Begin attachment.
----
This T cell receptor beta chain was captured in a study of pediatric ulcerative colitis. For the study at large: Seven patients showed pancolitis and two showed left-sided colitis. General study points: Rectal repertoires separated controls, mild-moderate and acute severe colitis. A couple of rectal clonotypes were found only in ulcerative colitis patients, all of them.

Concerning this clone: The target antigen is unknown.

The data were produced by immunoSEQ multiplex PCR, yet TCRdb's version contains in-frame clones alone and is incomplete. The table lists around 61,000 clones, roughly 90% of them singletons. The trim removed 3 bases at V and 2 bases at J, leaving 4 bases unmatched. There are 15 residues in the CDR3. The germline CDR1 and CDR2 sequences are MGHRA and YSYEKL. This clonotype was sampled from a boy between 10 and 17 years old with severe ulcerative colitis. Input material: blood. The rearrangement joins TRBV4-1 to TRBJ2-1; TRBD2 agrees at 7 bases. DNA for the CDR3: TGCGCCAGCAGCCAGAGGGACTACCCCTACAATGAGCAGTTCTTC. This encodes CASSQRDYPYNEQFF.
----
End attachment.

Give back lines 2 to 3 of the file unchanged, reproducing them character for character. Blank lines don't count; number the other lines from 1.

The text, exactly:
Concerning this clone: The target antigen is unknown.

The data were produced by immunoSEQ multiplex PCR, yet TCRdb's version contains in-frame clones alone and is incomplete. The table lists around 61,000 clones, roughly 90% of them singletons. The trim removed 3 bases at V and 2 bases at J, leaving 4 bases unmatched. There are 15 residues in the CDR3. The germline CDR1 and CDR2 sequences are MGHRA and YSYEKL. This clonotype was sampled from a boy between 10 and 17 years old with severe ulcerative colitis. Input material: blood. The rearrangement joins TRBV4-1 to TRBJ2-1; TRBD2 agrees at 7 bases. DNA for the CDR3: TGCGCCAGCAGCCAGAGGGACTACCCCTACAATGAGCAGTTCTTC. This encodes CASSQRDYPYNEQFF.